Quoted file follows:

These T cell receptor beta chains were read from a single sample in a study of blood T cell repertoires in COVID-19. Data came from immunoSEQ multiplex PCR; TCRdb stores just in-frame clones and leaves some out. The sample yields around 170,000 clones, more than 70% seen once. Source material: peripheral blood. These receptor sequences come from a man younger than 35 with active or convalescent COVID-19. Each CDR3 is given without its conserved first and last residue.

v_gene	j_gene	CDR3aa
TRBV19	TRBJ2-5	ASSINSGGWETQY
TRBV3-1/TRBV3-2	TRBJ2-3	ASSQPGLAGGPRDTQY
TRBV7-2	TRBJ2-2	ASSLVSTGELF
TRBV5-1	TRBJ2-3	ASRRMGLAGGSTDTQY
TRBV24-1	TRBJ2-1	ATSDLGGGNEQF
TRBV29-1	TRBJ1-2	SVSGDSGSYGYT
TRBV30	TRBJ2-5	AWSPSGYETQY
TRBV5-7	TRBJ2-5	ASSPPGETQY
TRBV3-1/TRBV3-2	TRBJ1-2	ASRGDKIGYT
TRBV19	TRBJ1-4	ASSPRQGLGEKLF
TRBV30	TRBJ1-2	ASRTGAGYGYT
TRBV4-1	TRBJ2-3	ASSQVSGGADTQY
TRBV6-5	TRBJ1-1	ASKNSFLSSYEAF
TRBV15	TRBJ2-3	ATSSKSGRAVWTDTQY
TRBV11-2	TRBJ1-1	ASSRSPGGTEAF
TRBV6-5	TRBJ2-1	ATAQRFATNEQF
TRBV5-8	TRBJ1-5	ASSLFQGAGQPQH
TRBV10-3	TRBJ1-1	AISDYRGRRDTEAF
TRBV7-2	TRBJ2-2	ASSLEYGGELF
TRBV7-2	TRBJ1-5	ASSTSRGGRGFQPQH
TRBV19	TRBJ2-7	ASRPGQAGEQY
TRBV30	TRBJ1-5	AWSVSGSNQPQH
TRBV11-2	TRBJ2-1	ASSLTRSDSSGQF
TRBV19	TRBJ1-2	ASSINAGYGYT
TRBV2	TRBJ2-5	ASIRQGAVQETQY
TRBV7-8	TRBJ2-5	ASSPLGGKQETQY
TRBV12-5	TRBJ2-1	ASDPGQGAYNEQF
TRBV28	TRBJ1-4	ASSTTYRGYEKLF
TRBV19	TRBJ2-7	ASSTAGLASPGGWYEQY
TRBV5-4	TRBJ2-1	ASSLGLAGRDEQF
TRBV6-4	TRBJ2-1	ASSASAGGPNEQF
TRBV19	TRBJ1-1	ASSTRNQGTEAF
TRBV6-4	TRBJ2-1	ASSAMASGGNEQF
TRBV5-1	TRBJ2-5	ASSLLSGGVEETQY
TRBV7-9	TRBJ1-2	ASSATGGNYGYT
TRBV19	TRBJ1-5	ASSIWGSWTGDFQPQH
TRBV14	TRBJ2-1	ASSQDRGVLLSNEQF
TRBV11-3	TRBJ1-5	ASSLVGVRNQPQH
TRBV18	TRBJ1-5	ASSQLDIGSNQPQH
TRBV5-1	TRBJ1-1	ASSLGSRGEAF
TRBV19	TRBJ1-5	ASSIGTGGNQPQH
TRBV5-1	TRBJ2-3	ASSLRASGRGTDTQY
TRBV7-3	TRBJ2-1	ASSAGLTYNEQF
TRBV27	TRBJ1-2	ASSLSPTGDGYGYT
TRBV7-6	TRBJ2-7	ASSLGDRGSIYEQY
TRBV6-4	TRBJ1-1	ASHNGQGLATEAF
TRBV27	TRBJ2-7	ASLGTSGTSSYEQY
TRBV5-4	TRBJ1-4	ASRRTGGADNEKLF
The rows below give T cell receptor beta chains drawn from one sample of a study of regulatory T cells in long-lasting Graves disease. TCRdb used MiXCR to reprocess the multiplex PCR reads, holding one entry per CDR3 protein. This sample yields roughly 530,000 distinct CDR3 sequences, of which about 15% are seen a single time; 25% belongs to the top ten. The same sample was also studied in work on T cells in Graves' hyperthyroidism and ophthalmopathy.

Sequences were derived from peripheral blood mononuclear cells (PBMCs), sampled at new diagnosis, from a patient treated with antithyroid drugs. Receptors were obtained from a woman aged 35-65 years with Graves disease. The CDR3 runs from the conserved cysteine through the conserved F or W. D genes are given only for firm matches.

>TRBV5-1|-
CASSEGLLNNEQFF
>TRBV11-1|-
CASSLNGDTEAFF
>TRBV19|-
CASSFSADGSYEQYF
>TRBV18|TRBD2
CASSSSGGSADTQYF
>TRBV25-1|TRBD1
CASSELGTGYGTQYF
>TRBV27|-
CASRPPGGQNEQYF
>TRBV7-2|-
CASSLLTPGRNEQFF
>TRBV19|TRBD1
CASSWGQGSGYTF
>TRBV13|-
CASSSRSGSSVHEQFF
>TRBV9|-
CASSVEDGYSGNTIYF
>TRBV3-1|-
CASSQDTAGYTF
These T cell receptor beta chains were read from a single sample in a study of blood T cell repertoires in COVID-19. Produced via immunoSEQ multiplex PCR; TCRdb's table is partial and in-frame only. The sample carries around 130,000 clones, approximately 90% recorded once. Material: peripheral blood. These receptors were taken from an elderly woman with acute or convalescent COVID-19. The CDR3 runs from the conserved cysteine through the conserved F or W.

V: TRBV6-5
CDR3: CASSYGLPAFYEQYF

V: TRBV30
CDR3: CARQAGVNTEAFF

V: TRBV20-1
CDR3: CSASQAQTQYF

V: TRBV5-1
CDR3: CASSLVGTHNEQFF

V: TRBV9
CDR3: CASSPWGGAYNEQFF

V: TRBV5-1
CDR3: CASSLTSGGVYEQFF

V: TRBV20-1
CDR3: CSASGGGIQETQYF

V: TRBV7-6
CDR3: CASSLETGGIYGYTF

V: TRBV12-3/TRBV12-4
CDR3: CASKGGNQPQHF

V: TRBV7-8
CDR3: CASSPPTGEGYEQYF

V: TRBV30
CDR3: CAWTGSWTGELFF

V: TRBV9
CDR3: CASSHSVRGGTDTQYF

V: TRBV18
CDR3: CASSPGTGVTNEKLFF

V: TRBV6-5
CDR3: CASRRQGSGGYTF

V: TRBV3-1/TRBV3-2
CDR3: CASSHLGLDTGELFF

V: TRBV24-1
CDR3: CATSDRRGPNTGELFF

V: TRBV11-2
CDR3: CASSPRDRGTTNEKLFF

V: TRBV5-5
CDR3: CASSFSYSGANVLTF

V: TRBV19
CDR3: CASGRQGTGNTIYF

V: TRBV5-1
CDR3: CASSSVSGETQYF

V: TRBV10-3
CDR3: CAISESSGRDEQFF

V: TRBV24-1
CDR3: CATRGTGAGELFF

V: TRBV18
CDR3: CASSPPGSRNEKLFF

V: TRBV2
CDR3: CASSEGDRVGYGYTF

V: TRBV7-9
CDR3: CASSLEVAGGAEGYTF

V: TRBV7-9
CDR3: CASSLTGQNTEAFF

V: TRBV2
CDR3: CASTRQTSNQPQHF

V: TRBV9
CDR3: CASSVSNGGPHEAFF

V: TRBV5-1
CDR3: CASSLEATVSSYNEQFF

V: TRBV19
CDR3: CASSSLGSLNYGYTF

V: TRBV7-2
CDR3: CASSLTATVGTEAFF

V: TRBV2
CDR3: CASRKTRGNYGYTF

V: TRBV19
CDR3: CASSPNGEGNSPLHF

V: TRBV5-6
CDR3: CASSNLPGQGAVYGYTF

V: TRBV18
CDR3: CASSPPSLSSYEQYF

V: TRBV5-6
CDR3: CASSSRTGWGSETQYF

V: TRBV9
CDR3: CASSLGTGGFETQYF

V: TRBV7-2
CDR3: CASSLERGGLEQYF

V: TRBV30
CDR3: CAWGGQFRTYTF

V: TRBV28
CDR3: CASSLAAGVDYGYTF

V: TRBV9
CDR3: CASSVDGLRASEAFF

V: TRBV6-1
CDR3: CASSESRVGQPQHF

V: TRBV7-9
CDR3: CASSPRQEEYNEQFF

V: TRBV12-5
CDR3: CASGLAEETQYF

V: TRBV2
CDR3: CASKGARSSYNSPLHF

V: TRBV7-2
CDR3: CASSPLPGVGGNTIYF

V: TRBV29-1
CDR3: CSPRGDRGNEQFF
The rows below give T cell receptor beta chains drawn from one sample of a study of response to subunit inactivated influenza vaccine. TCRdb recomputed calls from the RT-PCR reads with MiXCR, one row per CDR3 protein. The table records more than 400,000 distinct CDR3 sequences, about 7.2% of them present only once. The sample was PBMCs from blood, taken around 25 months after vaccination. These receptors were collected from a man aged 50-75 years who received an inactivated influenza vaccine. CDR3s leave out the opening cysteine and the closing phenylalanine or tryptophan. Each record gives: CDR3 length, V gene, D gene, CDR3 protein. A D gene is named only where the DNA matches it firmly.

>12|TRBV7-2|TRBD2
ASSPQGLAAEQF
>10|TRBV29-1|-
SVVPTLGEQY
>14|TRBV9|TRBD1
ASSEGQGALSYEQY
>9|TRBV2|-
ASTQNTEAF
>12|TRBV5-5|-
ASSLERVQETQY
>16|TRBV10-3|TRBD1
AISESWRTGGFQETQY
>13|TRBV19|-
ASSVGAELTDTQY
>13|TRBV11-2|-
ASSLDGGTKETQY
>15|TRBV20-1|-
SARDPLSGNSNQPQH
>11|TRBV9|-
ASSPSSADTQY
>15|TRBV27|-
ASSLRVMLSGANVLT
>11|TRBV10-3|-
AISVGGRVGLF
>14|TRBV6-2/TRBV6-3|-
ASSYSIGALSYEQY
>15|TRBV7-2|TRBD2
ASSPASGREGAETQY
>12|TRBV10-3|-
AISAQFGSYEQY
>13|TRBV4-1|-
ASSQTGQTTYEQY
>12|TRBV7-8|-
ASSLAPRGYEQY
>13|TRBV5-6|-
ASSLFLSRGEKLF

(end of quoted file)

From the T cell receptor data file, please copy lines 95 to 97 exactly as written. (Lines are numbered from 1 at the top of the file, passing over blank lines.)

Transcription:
CDR3: CASSPPTGEGYEQYF

V: TRBV30
CDR3: CAWTGSWTGELFF